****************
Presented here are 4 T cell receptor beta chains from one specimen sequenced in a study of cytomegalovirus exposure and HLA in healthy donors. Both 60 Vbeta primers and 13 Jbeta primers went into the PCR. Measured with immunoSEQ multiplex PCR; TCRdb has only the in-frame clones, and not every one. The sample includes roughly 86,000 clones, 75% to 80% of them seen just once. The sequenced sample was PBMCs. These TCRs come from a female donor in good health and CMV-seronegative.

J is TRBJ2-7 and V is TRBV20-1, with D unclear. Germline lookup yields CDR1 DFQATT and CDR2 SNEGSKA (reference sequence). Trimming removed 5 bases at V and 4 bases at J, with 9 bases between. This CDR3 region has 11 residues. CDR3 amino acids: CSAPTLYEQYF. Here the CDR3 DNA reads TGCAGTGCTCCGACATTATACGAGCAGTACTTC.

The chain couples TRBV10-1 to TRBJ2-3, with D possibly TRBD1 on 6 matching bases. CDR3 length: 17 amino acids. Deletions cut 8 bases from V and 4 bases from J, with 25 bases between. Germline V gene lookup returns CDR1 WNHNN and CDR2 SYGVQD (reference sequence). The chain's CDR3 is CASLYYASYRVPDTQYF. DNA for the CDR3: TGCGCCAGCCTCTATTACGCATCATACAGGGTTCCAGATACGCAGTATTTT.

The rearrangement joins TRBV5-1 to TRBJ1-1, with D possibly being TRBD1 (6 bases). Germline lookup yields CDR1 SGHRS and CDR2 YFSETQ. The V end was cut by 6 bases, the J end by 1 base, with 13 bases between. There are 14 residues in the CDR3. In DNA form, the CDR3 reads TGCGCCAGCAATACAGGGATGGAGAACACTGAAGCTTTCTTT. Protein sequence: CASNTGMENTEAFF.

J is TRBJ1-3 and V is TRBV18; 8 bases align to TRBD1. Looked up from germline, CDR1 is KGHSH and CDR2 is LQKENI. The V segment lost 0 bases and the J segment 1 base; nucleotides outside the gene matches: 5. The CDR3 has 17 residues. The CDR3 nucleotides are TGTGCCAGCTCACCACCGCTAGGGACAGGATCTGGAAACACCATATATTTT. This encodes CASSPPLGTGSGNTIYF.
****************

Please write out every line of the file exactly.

Presented here are 4 T cell receptor beta chains from one specimen sequenced in a study of cytomegalovirus exposure and HLA in healthy donors. Both 60 Vbeta primers and 13 Jbeta primers went into the PCR. Measured with immunoSEQ multiplex PCR; TCRdb has only the in-frame clones, and not every one. The sample includes roughly 86,000 clones, 75% to 80% of them seen just once. The sequenced sample was PBMCs. These TCRs come from a female donor in good health and CMV-seronegative.

J is TRBJ2-7 and V is TRBV20-1, with D unclear. Germline lookup yields CDR1 DFQATT and CDR2 SNEGSKA (reference sequence). Trimming removed 5 bases at V and 4 bases at J, with 9 bases between. This CDR3 region has 11 residues. CDR3 amino acids: CSAPTLYEQYF. Here the CDR3 DNA reads TGCAGTGCTCCGACATTATACGAGCAGTACTTC.

The chain couples TRBV10-1 to TRBJ2-3, with D possibly TRBD1 on 6 matching bases. CDR3 length: 17 amino acids. Deletions cut 8 bases from V and 4 bases from J, with 25 bases between. Germline V gene lookup returns CDR1 WNHNN and CDR2 SYGVQD (reference sequence). The chain's CDR3 is CASLYYASYRVPDTQYF. DNA for the CDR3: TGCGCCAGCCTCTATTACGCATCATACAGGGTTCCAGATACGCAGTATTTT.

The rearrangement joins TRBV5-1 to TRBJ1-1, with D possibly being TRBD1 (6 bases). Germline lookup yields CDR1 SGHRS and CDR2 YFSETQ. The V end was cut by 6 bases, the J end by 1 base, with 13 bases between. There are 14 residues in the CDR3. In DNA form, the CDR3 reads TGCGCCAGCAATACAGGGATGGAGAACACTGAAGCTTTCTTT. Protein sequence: CASNTGMENTEAFF.

J is TRBJ1-3 and V is TRBV18; 8 bases align to TRBD1. Looked up from germline, CDR1 is KGHSH and CDR2 is LQKENI. The V segment lost 0 bases and the J segment 1 base; nucleotides outside the gene matches: 5. The CDR3 has 17 residues. The CDR3 nucleotides are TGTGCCAGCTCACCACCGCTAGGGACAGGATCTGGAAACACCATATATTTT. This encodes CASSPPLGTGSGNTIYF.